Thursday, January 9, 2014

Movement to Resist Tar Sands 'Megaloads' Brings Together Northwest Tribal Members, Environmentalists

Rachel Stoeve
YES! Magazine
  From left, Sandy Sampson, Carl Sampson, and Linda Sampson. As the sun set in Umatilla, Ore., the temperature plunged. It was December 21. My hands were going numb, but word was the megaload might roll that night, and I wanted to be there if it did.
(Photo: Rachael Stoeve)
Umatilla, a town of 7,000 sprawled out on the plains overlooking the Columbia River, once hosted a U.S. Army chemical weapons depot, but the last of that stockpile was destroyed in 2011. Now, it's the starting point for the megaloads, three massive evaporators bound for the tar sands in Alberta, Canada. Swaths of boreal forest in Canada have been clearcut for extraction of this dense form of petroleum, which gets its colloquial name from its smell and appearance.
The Sampsons see resistance to the megaloads as part of their responsibility to protect the treaty their ancestors negotiated.
The evaporators, which are designed to treat wastewater from tar sands mining, look like grey tubes large enough to swallow a trailer home. Each one is 96 feet long and weighs over 300,000 pounds. Each megaload's transport convoy—made up of semi trucks, trailers, and their cargo—is 380 feet long, 19 feet high and 23 feet wide, and weighs in at almost a million pounds. They will take up two lanes of highway as they move through more than 300 miles of rural eastern Oregon, through what Linda Sampson, an Umatilla tribal member who opposes the megaloads, calls "big country."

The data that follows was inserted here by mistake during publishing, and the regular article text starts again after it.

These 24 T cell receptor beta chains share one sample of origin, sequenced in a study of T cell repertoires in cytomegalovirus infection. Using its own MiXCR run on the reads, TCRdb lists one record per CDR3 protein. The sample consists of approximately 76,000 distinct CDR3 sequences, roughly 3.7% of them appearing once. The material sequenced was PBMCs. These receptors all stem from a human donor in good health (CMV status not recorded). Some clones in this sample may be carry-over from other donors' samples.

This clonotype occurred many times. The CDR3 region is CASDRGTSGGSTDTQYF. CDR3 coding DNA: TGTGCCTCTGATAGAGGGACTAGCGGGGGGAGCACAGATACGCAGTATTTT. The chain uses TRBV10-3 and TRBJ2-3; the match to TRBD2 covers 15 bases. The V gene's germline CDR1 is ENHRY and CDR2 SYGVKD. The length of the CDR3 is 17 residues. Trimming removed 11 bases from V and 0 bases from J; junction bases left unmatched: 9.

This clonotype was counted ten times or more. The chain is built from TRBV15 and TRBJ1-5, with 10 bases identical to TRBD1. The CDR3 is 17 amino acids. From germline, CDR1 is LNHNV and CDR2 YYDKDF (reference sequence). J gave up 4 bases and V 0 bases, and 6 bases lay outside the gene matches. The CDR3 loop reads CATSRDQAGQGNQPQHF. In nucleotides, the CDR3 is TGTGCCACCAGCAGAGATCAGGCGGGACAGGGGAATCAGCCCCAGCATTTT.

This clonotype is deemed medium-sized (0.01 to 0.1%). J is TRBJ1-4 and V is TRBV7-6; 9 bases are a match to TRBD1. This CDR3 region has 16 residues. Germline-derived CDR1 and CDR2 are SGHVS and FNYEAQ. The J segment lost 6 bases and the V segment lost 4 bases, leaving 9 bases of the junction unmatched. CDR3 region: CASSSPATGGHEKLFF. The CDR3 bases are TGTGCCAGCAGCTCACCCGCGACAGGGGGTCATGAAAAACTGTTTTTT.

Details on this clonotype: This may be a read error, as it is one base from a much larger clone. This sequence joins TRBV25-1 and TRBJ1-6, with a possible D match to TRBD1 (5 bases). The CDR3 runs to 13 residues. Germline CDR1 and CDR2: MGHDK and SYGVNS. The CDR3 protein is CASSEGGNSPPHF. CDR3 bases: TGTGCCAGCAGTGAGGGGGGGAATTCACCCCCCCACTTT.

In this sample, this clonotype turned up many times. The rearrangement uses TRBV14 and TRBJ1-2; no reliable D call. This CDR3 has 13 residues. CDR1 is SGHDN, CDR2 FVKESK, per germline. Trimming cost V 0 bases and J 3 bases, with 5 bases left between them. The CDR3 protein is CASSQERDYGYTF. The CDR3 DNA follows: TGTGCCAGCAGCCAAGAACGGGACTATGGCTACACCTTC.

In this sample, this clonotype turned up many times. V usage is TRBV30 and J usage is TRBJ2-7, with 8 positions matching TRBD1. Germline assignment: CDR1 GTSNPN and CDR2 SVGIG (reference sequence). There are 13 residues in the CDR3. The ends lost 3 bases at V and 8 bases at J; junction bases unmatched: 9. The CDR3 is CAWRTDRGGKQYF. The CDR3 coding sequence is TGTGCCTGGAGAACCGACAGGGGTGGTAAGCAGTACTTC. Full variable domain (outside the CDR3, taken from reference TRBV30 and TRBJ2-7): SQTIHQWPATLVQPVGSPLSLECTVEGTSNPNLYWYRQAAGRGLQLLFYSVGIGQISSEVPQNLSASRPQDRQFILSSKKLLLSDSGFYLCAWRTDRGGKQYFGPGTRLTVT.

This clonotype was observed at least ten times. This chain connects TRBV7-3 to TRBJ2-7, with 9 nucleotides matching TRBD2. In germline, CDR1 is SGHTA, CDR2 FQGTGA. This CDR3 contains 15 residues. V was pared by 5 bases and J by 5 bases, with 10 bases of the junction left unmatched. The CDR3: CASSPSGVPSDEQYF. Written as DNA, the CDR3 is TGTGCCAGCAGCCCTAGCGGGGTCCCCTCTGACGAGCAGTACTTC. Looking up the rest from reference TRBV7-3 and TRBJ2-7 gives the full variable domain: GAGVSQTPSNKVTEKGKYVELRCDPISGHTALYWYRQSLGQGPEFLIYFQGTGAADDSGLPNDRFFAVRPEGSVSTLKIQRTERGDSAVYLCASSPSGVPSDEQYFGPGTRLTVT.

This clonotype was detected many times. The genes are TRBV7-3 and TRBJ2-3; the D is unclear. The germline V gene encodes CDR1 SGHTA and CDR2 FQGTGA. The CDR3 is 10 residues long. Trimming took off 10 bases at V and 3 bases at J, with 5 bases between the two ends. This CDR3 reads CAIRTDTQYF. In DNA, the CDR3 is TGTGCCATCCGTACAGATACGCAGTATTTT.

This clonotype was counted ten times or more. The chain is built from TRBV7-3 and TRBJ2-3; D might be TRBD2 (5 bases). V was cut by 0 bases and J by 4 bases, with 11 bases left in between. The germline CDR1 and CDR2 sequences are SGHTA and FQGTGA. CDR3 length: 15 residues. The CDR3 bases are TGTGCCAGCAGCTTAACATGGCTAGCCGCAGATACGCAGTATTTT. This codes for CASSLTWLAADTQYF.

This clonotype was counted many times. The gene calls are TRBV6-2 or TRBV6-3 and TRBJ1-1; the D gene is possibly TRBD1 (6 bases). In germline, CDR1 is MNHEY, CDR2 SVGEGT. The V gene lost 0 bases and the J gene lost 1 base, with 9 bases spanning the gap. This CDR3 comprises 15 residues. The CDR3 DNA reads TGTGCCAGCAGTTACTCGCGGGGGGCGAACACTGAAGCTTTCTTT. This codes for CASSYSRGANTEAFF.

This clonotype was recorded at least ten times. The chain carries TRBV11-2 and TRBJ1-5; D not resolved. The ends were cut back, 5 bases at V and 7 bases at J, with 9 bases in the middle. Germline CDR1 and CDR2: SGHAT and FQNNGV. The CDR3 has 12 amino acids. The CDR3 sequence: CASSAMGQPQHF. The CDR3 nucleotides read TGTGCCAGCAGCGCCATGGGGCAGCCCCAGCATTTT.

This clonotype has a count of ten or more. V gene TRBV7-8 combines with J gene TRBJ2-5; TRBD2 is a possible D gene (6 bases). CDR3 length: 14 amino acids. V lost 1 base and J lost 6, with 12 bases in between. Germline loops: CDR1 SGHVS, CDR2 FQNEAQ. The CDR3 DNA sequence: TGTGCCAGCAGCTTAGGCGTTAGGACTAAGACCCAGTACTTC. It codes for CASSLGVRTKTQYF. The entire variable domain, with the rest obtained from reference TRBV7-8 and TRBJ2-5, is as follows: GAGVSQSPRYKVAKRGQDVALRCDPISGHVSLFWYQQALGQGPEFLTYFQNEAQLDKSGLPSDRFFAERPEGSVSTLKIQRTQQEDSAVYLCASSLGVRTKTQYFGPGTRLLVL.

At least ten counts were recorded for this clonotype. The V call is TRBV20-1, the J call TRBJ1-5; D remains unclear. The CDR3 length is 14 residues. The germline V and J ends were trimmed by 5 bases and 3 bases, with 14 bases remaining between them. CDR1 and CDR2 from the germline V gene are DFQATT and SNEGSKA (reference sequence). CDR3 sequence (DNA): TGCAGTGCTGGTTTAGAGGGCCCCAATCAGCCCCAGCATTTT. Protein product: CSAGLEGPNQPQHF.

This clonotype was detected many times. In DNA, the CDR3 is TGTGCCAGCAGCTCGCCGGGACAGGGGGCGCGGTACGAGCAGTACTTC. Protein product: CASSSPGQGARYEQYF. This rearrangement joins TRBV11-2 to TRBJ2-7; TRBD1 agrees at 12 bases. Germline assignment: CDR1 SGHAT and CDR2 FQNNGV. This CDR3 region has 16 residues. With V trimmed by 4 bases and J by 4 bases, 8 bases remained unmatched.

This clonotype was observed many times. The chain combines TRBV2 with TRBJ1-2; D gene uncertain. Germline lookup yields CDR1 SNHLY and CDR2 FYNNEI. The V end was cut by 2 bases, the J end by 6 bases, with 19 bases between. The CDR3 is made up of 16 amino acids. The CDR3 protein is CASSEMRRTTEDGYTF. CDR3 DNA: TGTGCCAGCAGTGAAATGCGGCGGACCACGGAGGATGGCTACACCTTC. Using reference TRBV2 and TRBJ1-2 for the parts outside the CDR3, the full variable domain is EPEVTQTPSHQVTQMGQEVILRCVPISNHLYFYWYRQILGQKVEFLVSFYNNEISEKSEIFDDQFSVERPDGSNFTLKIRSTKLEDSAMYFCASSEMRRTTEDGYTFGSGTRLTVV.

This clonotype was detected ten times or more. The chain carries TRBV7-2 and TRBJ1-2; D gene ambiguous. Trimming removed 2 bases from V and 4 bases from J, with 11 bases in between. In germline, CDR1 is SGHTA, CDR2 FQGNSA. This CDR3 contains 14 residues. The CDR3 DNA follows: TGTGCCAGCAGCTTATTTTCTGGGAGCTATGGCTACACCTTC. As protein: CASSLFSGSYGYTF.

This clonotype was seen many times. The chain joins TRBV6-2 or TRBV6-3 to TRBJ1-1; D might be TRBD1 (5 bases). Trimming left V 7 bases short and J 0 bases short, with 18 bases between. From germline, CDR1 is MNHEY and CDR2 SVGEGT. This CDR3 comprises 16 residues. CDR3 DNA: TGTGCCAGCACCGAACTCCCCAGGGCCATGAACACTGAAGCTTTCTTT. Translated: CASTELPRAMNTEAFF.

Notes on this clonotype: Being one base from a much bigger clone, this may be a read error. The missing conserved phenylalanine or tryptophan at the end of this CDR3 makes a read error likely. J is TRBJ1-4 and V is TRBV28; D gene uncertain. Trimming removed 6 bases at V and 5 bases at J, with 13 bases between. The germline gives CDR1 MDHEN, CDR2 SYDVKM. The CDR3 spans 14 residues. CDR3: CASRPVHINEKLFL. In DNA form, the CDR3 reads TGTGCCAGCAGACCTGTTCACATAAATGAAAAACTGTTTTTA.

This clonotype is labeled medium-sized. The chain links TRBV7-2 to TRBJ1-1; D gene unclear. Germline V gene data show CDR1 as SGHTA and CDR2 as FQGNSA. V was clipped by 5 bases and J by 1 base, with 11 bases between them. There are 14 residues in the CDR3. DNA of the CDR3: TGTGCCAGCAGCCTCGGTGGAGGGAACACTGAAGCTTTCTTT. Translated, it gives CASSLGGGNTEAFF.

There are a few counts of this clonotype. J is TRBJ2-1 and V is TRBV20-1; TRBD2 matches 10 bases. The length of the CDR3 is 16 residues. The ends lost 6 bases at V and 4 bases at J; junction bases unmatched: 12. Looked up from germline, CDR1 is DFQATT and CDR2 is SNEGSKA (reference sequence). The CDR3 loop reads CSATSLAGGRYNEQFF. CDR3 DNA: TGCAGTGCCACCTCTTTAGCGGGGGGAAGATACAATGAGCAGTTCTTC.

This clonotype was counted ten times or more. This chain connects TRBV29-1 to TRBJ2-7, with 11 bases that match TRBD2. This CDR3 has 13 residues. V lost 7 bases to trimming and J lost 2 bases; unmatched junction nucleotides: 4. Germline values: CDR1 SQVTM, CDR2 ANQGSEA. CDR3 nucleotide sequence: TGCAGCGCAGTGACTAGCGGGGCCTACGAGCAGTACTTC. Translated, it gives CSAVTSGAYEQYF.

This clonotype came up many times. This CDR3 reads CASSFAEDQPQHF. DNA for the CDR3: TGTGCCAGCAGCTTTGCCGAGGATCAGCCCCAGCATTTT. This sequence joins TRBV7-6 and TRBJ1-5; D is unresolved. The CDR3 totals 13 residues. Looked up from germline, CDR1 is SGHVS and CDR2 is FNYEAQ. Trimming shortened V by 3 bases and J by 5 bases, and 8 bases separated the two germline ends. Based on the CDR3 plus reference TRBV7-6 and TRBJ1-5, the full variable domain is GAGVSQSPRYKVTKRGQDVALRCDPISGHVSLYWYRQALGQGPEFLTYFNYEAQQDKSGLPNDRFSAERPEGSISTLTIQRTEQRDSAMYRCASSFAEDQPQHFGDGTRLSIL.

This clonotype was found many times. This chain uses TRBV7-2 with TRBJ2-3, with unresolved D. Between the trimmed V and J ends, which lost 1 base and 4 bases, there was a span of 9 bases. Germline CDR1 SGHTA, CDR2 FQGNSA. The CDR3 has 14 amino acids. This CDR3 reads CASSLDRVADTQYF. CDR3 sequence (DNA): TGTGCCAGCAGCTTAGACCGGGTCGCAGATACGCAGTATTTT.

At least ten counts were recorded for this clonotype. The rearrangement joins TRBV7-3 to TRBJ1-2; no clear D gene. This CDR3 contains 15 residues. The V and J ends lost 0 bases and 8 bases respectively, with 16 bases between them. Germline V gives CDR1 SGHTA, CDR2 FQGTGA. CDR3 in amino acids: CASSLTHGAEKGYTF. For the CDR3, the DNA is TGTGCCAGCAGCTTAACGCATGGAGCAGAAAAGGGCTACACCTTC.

Linda, her sisters Sandy and Cathy, mother Arleta, and father Carl are among 30 members of the Confederated Tribes of Umatilla who have come out to protest the megaloads. The tribes' board of trustees has also expressed concerns over megaload passage. The struggle pits the tribes and their allies in the environmental movement against the General Electric subsidiary that manufactured the evaporators and the hauling company Omega Morgan, which is providing transportation.

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